With the constant upheavals of long-distance adjustment as the most important person in your life continues to make dramatic entrances and exits, I used to look at people in “normal” relationships with envy.

They see each other every day, never have to consider time differences and don’t have to spend thousands of dollars that on trans-Atlantic flights. But if there is one thing that this seemingly insane lifestyle choice has taught me, it is not to take that person for granted.

As I sit down on my bed in my horribly silent room, I decide that people in “normal” relationships are wimps. Try not seeing each other for 85 percent of the year (I used a calculator for that) and spending that 85 percent scrimping and saving every cent for that glorious 15 percent.

Try waking up at 6 a.m. every day to Skype for half an hour while he’s on a lunch break. Try having to wait for five or six hours for them to wake up even though you really need someone to talk to “right now.”

People who live together and share groceries and leave the toilet seat up and don’t “have to make an effort” around each other – please, spend some time – and I mean a long time – apart, and rediscover why you actually like each other.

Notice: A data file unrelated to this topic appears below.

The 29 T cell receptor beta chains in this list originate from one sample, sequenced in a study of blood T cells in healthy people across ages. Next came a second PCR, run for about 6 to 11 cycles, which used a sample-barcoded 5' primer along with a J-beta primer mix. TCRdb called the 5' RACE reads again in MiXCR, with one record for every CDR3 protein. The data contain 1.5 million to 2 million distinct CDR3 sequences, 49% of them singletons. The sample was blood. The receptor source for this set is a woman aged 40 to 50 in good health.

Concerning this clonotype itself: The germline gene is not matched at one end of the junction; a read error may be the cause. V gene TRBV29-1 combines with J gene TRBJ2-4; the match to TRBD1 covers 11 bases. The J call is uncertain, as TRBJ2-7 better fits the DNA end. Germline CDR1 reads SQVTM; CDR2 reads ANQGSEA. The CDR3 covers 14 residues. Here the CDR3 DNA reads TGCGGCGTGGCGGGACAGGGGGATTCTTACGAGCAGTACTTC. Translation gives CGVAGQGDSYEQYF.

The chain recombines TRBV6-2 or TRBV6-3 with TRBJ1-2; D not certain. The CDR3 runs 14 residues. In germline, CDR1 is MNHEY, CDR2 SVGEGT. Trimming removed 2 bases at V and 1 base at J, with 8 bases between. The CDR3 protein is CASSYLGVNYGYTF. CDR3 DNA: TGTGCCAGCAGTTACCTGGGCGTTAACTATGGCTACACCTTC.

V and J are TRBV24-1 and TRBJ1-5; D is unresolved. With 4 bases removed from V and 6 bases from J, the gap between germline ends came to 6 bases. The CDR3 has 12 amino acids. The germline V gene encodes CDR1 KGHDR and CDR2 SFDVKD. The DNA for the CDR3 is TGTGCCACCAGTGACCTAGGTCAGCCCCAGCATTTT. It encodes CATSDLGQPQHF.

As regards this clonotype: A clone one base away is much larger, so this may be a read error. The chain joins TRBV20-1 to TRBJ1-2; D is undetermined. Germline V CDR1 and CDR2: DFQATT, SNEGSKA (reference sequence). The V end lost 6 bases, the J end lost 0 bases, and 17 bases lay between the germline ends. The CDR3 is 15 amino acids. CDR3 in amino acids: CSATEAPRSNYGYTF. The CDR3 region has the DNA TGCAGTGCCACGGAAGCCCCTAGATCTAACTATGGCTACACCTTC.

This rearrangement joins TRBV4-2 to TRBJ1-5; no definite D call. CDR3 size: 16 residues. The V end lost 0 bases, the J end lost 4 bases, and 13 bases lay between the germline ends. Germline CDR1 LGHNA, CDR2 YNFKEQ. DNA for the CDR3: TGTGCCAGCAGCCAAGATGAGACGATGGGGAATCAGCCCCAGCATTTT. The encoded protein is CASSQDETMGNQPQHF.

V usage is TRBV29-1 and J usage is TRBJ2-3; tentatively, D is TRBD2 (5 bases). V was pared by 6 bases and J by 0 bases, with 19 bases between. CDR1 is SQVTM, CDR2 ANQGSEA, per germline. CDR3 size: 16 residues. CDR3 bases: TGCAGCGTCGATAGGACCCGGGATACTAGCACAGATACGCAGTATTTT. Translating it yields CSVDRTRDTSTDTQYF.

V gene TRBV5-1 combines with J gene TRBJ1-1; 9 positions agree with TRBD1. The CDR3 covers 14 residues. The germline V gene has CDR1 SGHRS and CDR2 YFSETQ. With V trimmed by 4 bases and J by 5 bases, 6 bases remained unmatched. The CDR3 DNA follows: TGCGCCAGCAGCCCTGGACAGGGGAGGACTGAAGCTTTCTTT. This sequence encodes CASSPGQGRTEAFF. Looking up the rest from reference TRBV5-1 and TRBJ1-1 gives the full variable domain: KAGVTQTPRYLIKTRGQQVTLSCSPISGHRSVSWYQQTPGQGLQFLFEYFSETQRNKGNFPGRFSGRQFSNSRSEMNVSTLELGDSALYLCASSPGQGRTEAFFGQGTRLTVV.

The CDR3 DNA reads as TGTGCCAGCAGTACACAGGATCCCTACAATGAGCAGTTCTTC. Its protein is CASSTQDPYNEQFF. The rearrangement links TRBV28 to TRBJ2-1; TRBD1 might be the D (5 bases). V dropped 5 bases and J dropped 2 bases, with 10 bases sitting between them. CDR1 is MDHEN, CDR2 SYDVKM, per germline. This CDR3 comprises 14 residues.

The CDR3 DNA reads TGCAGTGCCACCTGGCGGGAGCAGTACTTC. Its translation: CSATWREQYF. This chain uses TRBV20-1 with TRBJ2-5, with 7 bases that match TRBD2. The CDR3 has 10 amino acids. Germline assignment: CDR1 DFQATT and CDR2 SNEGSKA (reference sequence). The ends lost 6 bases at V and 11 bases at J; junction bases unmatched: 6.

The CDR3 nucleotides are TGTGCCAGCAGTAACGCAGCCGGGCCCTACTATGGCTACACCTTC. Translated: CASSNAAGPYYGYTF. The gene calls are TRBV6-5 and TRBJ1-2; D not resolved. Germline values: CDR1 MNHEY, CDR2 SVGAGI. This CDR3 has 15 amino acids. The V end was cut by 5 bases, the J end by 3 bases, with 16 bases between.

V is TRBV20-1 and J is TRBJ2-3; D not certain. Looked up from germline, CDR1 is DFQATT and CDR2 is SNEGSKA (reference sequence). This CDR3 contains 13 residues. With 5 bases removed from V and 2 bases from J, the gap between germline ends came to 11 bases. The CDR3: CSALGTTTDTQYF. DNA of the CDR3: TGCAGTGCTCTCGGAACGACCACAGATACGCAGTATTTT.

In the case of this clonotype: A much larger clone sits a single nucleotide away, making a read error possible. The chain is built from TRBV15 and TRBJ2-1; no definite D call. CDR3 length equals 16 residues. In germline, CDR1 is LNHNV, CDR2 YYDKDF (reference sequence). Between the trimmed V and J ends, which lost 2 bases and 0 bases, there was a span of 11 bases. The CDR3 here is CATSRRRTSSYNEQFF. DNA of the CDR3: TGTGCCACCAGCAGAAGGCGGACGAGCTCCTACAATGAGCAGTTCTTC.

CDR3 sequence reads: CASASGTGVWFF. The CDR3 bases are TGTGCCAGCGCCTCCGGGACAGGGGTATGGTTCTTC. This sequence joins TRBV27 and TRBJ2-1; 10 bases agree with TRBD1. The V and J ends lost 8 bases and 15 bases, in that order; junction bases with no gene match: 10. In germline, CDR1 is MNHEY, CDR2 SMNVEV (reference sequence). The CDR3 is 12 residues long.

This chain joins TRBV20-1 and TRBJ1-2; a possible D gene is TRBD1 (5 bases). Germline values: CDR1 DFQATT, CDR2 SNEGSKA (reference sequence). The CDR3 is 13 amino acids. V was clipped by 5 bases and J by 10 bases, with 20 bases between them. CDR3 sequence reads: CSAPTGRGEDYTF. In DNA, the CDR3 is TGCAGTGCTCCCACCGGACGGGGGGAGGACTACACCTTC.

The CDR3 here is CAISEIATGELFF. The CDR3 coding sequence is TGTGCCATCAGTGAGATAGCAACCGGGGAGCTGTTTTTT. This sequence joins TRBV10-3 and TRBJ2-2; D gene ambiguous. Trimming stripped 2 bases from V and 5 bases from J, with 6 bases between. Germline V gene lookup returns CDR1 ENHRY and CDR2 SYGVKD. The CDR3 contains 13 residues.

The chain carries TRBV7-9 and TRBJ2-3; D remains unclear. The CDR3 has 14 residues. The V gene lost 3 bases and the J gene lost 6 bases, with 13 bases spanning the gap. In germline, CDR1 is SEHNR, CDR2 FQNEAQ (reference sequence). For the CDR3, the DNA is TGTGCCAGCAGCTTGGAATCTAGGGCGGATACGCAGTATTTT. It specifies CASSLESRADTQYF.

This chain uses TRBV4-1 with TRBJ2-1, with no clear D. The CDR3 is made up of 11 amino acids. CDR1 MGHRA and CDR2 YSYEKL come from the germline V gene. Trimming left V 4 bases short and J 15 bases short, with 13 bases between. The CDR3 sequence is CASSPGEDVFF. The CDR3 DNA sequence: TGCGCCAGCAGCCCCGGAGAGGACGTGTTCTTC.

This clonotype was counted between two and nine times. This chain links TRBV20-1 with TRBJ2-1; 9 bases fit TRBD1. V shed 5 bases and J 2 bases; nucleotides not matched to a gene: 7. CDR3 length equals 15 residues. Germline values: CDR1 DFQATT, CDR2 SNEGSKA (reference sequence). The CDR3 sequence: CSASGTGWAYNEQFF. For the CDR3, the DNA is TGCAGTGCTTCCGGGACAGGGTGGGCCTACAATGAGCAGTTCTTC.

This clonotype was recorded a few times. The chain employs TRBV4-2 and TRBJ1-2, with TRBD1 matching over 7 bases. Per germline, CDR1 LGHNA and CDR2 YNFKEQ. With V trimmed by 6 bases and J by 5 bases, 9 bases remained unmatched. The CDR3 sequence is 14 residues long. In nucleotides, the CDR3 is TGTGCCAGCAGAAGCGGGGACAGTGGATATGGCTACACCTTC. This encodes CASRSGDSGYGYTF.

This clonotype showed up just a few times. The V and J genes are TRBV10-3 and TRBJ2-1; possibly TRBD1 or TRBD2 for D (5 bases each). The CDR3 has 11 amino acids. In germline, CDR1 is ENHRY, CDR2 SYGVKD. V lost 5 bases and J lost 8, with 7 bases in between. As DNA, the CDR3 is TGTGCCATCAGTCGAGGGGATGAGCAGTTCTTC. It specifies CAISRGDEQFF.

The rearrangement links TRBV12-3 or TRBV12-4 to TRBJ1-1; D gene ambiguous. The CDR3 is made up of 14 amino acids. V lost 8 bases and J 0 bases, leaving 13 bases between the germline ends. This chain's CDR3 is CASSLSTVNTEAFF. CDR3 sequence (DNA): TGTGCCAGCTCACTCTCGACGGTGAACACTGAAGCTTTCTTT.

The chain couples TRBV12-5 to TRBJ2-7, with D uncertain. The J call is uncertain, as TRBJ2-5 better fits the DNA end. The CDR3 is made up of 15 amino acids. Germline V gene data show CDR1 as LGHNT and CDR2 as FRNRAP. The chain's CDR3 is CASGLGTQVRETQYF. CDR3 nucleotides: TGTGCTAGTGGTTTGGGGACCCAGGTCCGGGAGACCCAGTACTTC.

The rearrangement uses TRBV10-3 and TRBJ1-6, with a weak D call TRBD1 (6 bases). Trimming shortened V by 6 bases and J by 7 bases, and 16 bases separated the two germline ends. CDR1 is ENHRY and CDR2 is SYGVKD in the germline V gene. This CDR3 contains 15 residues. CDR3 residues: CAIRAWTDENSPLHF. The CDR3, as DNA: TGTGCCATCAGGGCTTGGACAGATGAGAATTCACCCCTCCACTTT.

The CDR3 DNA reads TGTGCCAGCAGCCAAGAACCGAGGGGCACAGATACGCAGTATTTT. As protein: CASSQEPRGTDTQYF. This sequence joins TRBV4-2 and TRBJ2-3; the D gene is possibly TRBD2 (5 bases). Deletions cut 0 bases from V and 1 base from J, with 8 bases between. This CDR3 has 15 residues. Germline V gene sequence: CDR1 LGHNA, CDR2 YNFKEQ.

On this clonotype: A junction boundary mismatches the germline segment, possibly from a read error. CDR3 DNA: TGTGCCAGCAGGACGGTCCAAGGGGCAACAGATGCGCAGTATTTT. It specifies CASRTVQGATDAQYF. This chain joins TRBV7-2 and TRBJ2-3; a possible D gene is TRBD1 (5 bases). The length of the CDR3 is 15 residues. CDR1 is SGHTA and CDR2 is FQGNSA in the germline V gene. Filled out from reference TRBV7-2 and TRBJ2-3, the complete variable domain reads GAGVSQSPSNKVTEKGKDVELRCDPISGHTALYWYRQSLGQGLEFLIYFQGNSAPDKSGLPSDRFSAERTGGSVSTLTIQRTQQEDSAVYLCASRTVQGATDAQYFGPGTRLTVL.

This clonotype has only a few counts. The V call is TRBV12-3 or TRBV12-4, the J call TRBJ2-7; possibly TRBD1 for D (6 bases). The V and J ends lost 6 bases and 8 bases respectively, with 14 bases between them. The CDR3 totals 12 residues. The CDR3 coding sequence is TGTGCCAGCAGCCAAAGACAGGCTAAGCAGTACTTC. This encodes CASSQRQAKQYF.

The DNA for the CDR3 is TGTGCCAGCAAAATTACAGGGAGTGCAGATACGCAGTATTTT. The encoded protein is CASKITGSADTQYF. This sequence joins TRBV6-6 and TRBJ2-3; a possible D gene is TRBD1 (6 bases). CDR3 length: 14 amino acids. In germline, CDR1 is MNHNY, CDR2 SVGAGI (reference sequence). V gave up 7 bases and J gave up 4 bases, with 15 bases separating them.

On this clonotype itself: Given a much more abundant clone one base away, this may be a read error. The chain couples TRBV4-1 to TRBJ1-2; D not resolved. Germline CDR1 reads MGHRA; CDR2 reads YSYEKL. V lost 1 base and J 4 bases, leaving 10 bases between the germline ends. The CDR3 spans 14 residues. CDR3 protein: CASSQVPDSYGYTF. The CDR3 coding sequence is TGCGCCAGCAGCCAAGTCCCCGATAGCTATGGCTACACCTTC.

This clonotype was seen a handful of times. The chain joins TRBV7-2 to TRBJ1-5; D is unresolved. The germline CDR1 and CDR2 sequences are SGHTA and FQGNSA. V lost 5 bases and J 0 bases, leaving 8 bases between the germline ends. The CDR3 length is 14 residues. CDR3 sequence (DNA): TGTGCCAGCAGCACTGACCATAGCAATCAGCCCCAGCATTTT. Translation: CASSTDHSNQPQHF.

I’m really beginning to tire of that annoying old phrase that everyone always pipes up with as some merry consolation, “Absence makes the heart grow fonder!” with a friendly shoulder rub while in the other hand they text their boyfriend about picking up a Chinese.

But it’s true. Absence does make the heart grow fonder, and more appreciative, and more excited, and more grateful for precious, precious time.

Perhaps I’m biased. Growing up, my Dad always worked in Dublin from Monday to Friday, and would come home to Waterford (back then, before the “new roads,” a three or four hour drive) on the weekends.

Also, because he works in the travel industry, there were often painfully long periods of time where he would be abroad, and Mam would be stuck at home with two year old me for company.